by Bryan J. Neva, SR.
WHAT WE LEARN AS WE GROW OLDER
|Metro Manila, Philippines|
|Socrates forced to drink poison|
|Drawing of Plato's Cave|
So I reflected on all this and concluded that the righteous and the wise and what they do are in God’s hands, but no man knows whether love or hate awaits him. All share a common destiny—the righteous and the wicked, the good and the bad… [So] go, eat your food with gladness, and drink your wine with a joyful heart, for it is now that God favors what you do… Enjoy life with your wife, whom you love, all the days of this meaningless life that God has given you under the sun—all your meaningless days. For this is your lot in life and in your toilsome labor under the sun. Whatever your hand finds to do, do it with all your might, for in the grave, where you are going, there is neither working nor planning nor knowledge nor wisdom. I have seen something else under the sun: the race is not to the swift or the battle to the strong, nor does food come to the wise or wealth to the brilliant or favor to the learned; but time and chance happen to them all… However many years a man may live, let him enjoy them all… Now all has been heard; here is the conclusion of the matter: Fear God and keep his commandments, for this is the whole duty of man. For God will bring every deed into judgment, including every hidden thing, whether it is good or evil.
Words that everyone once used are now obsolete, and so are the men whose names were once on everyone's lips…. For all things fade away, become the stuff of legend, and are soon buried in oblivion. Mind you, this is true only for those who blazed once like bright stars in the firmament, but for the rest, as soon as a few clods of earth cover their corpses, they are 'out of sight, out of mind.' In the end, what would you gain from everlasting remembrance? Absolutely nothing. So what is left worth living for? This alone: justice in thought, goodness in action, speech that cannot deceive, and a disposition glad of whatever comes, welcoming it as necessary, as familiar, as flowing from the same source and fountain as yourself.
WHAT PSYCHOLOGY TEACHES US
|Kindergarten nap time|
All I really need to know about how to live and what to do and how to be, I learned in kindergarten. Wisdom was not at the top of the graduate-school mountain, but there in the sand pile at Sunday school. These are the things I learned:
Don’t hit people.
Put things back where you found them.
Clean up your own mess.
Don’t take things that aren’t yours.
Say you’re sorry when you hurt somebody.
Wash your hands before you eat.
Warm cookies and cold milk are good for you.
Live a balanced life—learn some and think some and draw and paint and sing and dance and play and work every day some.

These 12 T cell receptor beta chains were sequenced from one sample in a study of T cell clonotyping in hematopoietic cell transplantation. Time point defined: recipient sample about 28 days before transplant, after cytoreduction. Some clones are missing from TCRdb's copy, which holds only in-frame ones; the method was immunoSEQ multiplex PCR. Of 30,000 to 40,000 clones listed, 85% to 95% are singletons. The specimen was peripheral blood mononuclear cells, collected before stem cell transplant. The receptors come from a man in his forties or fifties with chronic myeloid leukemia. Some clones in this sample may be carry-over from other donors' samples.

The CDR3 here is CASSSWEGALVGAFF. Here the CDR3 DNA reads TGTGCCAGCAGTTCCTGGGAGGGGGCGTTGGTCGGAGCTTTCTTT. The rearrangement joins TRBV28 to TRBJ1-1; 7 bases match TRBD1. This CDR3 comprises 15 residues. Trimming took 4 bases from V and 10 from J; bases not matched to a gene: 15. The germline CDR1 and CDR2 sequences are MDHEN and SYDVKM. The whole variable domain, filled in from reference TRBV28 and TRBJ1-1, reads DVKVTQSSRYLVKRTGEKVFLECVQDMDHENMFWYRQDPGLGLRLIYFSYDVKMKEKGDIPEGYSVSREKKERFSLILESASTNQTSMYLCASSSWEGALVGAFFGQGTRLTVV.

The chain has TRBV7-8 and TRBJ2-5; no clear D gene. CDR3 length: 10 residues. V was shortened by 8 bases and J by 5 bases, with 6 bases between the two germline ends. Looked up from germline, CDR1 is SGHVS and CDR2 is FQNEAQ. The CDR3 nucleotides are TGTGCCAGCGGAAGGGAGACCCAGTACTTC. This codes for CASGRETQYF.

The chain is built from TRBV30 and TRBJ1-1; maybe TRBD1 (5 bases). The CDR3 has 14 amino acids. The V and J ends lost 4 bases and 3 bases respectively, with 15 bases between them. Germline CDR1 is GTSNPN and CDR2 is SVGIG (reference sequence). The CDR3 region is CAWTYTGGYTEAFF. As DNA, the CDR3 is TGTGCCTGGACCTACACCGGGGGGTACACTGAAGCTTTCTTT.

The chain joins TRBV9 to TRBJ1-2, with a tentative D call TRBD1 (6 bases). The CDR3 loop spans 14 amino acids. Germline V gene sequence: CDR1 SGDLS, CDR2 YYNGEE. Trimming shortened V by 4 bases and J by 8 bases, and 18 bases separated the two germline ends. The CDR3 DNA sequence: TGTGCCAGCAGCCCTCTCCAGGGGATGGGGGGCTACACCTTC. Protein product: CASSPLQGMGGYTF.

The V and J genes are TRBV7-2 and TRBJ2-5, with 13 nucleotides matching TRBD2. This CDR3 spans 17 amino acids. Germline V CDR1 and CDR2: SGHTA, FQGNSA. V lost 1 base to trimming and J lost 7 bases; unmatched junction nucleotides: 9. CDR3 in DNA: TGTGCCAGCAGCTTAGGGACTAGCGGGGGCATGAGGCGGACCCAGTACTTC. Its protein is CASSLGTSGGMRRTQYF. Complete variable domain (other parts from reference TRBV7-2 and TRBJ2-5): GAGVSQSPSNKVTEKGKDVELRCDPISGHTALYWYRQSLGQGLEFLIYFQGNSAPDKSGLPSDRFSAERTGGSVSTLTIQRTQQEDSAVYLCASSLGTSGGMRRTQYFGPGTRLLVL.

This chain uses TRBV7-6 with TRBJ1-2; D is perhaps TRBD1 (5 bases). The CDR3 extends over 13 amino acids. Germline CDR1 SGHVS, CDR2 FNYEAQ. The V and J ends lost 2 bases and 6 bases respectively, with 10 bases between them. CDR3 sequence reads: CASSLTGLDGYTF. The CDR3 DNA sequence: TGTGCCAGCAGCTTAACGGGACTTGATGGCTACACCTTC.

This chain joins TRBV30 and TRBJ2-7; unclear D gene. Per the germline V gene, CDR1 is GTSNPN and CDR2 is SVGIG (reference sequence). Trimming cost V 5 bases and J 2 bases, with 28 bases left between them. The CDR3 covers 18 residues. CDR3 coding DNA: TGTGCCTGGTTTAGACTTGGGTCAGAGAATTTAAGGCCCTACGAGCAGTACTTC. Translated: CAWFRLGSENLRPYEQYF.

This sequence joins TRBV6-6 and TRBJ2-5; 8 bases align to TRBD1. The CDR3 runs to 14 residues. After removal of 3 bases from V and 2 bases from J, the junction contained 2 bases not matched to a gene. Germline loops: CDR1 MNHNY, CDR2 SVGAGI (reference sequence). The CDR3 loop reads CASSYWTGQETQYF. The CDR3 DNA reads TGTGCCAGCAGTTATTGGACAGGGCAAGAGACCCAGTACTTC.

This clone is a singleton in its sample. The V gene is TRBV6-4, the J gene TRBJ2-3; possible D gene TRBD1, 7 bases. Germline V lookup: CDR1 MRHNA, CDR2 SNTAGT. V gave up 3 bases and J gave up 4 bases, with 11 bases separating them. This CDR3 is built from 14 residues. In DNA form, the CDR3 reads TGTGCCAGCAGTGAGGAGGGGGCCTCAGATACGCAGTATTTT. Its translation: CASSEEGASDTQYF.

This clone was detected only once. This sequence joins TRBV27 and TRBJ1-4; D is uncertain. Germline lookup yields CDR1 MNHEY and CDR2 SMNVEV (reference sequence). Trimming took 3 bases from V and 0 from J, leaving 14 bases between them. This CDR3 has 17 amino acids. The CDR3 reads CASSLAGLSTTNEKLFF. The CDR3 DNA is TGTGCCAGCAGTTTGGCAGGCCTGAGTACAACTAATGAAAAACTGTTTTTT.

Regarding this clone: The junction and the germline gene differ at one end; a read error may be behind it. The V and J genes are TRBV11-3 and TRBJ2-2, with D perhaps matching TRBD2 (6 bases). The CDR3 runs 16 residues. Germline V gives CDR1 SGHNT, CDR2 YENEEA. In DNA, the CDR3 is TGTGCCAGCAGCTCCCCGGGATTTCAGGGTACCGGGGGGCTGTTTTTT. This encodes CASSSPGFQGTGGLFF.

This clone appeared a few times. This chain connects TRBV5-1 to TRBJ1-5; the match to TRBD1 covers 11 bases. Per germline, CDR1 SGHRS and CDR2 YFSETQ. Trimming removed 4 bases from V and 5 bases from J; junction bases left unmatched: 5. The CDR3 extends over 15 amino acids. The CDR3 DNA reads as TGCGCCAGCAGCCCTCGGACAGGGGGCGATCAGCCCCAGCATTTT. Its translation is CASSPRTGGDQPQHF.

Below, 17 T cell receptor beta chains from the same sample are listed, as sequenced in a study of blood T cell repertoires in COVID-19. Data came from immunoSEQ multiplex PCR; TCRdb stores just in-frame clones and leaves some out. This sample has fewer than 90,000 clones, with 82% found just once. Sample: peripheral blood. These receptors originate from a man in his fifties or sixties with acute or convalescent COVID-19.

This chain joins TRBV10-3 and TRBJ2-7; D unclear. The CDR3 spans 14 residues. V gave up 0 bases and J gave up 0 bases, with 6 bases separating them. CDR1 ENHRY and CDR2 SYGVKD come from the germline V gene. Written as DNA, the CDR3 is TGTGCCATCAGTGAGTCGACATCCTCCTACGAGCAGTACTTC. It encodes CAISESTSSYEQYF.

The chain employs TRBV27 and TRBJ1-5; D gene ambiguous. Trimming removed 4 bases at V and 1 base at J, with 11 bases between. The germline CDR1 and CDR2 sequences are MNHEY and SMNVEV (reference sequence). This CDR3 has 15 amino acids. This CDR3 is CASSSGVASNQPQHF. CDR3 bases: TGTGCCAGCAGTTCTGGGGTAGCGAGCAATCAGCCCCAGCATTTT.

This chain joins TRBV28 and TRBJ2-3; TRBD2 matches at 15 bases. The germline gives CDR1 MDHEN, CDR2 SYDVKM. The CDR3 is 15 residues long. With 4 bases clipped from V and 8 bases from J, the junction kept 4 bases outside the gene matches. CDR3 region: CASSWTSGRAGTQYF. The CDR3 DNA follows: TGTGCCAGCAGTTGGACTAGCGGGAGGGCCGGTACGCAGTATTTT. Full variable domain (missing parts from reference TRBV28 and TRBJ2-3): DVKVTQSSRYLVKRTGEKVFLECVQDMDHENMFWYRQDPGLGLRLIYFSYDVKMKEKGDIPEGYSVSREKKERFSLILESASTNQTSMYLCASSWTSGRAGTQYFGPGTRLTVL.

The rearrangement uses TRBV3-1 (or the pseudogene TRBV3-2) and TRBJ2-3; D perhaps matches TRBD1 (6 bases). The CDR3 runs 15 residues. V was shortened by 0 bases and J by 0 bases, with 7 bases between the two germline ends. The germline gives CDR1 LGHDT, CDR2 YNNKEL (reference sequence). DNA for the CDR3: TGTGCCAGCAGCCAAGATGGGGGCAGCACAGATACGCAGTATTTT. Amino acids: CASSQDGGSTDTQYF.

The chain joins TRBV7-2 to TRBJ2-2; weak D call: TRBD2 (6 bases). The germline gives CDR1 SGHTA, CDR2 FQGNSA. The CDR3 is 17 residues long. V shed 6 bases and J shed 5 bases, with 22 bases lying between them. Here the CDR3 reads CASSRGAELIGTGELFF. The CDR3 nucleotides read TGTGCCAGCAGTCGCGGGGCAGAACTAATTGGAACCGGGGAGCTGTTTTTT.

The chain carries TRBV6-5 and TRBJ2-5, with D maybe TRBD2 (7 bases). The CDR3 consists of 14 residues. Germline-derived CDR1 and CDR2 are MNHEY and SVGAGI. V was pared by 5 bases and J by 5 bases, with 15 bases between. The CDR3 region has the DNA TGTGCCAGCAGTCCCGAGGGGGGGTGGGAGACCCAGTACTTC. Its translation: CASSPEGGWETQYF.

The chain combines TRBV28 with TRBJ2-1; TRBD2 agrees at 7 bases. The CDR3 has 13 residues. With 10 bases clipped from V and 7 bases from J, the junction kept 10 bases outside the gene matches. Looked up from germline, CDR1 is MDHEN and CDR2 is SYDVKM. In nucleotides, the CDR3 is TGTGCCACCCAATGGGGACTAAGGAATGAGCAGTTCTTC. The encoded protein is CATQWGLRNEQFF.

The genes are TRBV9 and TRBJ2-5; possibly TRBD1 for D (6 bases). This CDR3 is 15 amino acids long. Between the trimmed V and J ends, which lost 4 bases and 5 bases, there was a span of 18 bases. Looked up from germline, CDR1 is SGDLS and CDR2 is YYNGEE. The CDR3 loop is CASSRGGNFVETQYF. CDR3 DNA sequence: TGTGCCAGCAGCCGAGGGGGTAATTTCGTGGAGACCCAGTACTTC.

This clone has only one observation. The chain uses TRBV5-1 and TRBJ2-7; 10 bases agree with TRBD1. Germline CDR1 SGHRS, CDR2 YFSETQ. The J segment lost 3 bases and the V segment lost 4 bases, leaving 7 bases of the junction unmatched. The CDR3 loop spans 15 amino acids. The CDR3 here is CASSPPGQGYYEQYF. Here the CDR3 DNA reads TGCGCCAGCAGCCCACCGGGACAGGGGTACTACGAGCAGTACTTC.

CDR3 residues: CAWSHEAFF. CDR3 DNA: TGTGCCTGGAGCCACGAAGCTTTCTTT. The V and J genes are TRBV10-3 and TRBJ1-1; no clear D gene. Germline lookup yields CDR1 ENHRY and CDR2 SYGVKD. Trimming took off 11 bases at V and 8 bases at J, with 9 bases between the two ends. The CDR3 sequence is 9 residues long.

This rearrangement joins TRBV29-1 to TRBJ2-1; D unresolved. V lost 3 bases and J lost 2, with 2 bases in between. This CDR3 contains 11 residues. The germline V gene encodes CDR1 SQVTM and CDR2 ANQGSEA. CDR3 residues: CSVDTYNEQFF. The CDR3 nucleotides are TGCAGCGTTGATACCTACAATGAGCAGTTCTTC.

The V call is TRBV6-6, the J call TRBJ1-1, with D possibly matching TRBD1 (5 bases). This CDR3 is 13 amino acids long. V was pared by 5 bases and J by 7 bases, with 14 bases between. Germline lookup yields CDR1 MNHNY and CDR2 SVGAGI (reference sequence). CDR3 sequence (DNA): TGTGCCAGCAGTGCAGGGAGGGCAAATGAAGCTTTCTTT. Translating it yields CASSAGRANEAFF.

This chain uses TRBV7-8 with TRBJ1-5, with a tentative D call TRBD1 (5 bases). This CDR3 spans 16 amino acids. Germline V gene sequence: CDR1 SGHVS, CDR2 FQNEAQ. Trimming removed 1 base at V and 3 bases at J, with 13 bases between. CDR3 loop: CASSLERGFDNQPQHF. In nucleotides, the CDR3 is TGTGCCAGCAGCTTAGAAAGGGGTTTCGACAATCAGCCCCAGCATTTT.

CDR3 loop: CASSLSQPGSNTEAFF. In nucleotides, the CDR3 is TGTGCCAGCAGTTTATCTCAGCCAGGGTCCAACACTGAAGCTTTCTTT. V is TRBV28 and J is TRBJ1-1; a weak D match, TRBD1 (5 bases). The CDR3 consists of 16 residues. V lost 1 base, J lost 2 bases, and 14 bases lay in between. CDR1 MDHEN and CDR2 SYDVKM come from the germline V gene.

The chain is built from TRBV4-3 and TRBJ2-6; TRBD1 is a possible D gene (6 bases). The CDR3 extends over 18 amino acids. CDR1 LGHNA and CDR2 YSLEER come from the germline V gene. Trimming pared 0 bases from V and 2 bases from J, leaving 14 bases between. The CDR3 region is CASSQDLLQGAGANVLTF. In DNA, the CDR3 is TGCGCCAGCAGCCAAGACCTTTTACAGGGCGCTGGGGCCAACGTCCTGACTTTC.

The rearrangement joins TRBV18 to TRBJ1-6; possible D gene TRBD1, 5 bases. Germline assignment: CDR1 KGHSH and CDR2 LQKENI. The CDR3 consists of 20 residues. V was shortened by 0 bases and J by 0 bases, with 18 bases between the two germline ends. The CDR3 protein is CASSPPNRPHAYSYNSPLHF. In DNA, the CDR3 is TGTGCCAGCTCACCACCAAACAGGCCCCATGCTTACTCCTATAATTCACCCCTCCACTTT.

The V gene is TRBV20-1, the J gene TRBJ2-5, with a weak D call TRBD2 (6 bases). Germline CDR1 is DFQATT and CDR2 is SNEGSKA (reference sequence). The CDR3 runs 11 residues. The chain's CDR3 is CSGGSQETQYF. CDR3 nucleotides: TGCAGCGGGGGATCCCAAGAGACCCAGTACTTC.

Take a nap every afternoon.
When you go out into the world, watch out for traffic, hold hands, and stick together.
Be aware of wonder.
Remember the little seed in the Styrofoam cup: the roots go down and the plant goes up and nobody really knows how or why, but we are all like that.
Goldfish and hamsters and white mice and even the little seed in the Styrofoam cup—they all die. So do we.
And then remember the Dick-and-Jane books and the first word you learned—the biggest word of all—LOOK.
Everything you need to know is in there somewhere: The Golden Rule and love and basic sanitation; ecology and politics and equality and sane living. Take any one of those items and extrapolate it into sophisticated adult terms and apply it to your family life or your work or your government or your world and it holds true and clear and firm. Think what a better world it would be if we all—the whole world—had cookies and milk about three o’clock every afternoon and then lay down with our blankies for a nap. Or if all governments had as a basic policy to always put things back where they found them and to clean up their own mess. And it is still true, no matter how old you are—when you go out into the world, it is best to hold hands and stick together.
CHANGE YOURSELF AND YOU'LL CHANGE THE WORLD
You do not need to prove your might at the expense of others. You do not need diplomas, awards or the acclaim of others to know who you are. You do not need an audience to do the right thing. You do not need a lot of money or many physical possessions to be happy. You do not need stand first in line. You do not need coaxing to fulfill your religious obligations. You do not need lessons to act civilly. You do not need prompting to help someone in need.
|The Lorax (1971) by Dr. Suess (Theodor Suess Geisel)|
When we live loving, honest, decent, ethical, virtuous, and morally good lives, we make life more meaningful and better not only for ourselves but for everyone else around us. When we change for the better we help make the whole world a little better. The Greek and Jewish philosophers all believed this, the science of psychology affirms this, and deep down inside we all know this to be true (natural law). Mahatma Gandhi once said: We must become the change we want to see. So if we want to make our world a better place to live in, then, individually, each one of us must change for the better.